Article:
Fire chief addresses ambulance plan

PARKERSBURG – The goal of an ambulance the city plans to outfit is not to take business from existing services, but to provide assistance when they cannot, Fire Chief Eric Taylor said Friday.

“It is certainly not our intent to compete with private business, but there will always be occasions when their resources are not able to meet the demand,” he said in an email.

One of those occasions was in September, when Parkersburg firefighters responded to a mutual aid request in the northern part of Vienna where a woman had suffered a heart attack. With the closest ambulance available coming from 45 minutes away, the woman was taken by fire truck to the hospital, where she later died.

“It could have just as easily been in Parkersburg,” Taylor said. “That could have been one of our family members waiting (for an ambulance) to come from Wirt County.”

The Parkersburg Fire Department has been a medical first responder for more than 10 years, Taylor said. They respond to all traffic accidents within the city and go on medical calls when an ambulance is unavailable.

“I know of several occasions when we’ve had 60 percent of our fire engines on medicals, waiting for an ambulance to transport,” Taylor said. “It’s not every day, but it does happen. When that does occur, having our own ambulance available will give us one more resource to get those fire trucks back in service.”

Larry Stephens, director of ambulance services for Camden Clark Medical Center, said he’s not against the city outfitting its own ambulance, but has questions about the process.

“Certainly, we would welcome any help when we have a shortage of ambulances,” he said. “Doesn’t happen very often, but once is too much, especially when it’s your loved one.”

Calls to the privately owned St. Joseph’s Ambulance Services were not returned.

Stephens said Camden Clark has four ambulances in service during the day, three based on Murdoch Avenue across from the Memorial Campus and one in either Vienna or south Parkersburg. The service does its best to provide enough coverage without having too many people on duty with nothing to do, he said.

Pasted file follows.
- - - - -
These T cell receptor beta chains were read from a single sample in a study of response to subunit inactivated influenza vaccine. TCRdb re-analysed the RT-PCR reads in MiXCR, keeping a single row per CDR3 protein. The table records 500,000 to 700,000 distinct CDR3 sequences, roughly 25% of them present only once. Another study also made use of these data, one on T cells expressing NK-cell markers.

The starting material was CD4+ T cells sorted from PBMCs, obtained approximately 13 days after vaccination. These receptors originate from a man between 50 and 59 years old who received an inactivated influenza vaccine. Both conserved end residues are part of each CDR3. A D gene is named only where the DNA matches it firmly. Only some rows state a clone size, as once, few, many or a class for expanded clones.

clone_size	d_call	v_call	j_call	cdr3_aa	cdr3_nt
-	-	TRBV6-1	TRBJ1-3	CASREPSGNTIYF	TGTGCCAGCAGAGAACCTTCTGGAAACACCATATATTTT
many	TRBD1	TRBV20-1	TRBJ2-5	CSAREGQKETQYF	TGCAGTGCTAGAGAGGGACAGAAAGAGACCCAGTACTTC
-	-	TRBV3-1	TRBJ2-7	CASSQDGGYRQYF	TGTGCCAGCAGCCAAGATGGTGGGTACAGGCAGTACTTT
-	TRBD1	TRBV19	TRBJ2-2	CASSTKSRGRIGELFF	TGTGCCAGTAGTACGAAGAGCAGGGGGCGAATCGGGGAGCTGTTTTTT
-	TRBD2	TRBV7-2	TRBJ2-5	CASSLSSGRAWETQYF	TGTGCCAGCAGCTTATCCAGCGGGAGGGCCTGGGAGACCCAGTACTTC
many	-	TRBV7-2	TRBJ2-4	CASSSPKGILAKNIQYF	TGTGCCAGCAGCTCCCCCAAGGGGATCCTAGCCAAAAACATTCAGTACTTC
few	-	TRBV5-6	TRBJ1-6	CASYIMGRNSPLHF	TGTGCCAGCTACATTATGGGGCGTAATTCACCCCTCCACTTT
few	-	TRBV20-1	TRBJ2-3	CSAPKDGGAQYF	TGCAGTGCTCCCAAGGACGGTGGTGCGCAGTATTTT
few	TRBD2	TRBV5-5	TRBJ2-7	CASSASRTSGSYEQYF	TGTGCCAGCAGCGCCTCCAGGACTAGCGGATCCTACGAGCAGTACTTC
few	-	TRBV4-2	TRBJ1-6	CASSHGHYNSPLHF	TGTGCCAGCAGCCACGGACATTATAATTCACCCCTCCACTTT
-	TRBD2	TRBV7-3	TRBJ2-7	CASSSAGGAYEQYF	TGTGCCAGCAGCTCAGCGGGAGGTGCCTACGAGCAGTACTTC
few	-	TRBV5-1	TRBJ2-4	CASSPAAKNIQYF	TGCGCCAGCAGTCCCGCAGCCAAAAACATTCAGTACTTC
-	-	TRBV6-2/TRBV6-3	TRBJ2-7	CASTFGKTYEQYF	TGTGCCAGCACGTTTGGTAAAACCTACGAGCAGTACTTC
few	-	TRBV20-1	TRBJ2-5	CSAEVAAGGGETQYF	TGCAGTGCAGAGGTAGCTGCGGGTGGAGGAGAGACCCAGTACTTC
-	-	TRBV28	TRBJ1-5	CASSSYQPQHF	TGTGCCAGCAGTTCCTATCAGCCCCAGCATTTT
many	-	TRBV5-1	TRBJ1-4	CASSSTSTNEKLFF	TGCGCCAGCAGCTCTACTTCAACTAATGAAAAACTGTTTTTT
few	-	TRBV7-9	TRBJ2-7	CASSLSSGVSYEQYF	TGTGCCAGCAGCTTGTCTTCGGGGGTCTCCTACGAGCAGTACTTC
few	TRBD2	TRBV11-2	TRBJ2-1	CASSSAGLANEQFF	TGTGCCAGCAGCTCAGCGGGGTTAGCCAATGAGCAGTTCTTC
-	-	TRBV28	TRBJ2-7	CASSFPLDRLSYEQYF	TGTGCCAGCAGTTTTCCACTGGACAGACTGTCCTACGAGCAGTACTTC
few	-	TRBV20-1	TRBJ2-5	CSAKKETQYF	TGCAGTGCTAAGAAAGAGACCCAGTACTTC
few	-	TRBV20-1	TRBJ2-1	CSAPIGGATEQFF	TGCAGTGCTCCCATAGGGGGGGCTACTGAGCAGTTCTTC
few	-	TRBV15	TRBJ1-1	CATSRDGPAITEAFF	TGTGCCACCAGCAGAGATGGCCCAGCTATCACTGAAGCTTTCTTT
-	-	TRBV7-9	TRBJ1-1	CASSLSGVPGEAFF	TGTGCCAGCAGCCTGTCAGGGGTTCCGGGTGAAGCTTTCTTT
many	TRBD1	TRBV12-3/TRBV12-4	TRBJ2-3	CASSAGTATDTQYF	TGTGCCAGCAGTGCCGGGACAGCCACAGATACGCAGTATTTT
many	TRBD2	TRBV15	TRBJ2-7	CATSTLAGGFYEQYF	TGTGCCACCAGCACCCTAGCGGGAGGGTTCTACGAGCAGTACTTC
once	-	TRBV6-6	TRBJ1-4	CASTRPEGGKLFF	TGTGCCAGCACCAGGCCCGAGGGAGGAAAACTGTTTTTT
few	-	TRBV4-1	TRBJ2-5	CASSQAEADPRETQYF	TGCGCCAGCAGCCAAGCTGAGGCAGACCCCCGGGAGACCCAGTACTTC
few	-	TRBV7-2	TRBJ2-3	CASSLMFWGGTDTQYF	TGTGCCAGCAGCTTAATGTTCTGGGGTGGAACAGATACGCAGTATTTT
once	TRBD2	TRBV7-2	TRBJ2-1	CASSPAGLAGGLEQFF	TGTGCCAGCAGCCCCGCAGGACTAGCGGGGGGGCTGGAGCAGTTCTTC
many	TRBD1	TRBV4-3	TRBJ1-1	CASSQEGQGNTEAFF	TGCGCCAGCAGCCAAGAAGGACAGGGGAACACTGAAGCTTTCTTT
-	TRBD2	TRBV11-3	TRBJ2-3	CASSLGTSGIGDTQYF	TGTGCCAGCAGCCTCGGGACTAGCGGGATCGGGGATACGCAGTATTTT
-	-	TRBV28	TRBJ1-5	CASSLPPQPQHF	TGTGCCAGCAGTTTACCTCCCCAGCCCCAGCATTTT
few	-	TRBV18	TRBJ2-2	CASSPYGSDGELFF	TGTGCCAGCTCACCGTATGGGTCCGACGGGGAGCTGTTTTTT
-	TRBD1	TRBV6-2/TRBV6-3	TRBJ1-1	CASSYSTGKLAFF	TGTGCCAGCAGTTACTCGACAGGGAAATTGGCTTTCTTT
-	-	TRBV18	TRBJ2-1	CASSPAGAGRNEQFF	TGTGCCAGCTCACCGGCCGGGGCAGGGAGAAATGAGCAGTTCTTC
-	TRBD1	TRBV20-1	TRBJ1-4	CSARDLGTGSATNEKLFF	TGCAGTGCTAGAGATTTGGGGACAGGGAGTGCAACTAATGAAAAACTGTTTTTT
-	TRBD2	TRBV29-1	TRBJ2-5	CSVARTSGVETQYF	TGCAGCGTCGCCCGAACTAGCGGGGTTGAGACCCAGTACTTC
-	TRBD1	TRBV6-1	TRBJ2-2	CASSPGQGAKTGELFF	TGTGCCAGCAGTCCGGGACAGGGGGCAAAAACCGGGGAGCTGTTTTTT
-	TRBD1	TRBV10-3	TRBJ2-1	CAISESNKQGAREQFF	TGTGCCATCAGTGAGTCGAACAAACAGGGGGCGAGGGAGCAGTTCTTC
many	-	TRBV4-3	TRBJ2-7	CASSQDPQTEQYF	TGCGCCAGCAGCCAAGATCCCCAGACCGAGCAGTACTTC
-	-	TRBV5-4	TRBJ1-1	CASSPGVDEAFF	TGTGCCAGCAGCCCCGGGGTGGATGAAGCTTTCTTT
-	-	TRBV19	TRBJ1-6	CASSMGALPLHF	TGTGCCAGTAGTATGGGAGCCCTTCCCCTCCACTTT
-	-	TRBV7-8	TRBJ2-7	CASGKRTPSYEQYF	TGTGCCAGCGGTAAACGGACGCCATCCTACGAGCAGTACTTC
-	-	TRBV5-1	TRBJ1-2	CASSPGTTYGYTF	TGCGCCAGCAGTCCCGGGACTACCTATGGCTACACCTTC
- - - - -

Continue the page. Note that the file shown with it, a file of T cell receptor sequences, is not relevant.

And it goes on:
Conversely, “there are times where if you had 10 ambulances staffed, you’d use them all for emergency calls,” Stephens said.

If the city does not bill for its runs, people might just request the fire department ambulance instead of one from Camden Clark or St. Joseph’s, he said.

Parkersburg Mayor Bob Newell said the city won’t charge for any ambulance runs it makes, but no one will be able to specifically request that vehicle. The ambulance will not be dispatched by 911, but summoned to a call the fire department is already on if deemed necessary.

“When all else fails – and we are the ones on the call – our firefighters (and) EMTs will make the call,” Newell said.

The mayor said nothing would prohibit 911 from requesting assistance from the city ambulance if others were unavailable.

Stephens also questioned the expense of outfitting the ambulance.

The city purchased three ambulances this spring at an auction in Columbus for less than $12,000. One will be run while the others will provide spare parts, Newell said.

Taylor estimated it will cost $6,000 to $8,000 to equip the ambulance. St. Joseph’s Ambulance is providing a cot, and the department has ordered an automatic external defibrilator. A large oxygen cylinder will have to be rented, probably costing $20 to $25 a month.

“Almost all of the other equipment we already have,” Taylor said.

The chief said he expects the ambulance to be licensed as an advanced life support vehicle. However, it will only be able to operate that way when the department’s paramedics are aboard. If only emergency medical technicians are available, it will serve as a basic life support vehicle.

Taylor noted that from the 1970s to the mid-90s, a backup ambulance was operated by Wood County Emergency Services. In Washington County, Marietta and Belpre’s fire departments run ambulances.

“We’re not reinventing the wheel; it is simply a logical solution,” Taylor said.

Stephens said the 911 Center now issues a special tone when there is only one ambulance available and another when there are none. That helps make sure an incident like the one in September doesn’t happen again.

And while the closure of LIFE Ambulance in December has resulted in more medical transports for the remaining ambulance services, Stephens expects Camden Clark vehicles to be freed up more after the closure of the Camden Clark St. Joseph’s Campus’ Emergency Department and inpatient services.

“We were doing a lot of campus-to-campus transports up until Tuesday,” he said.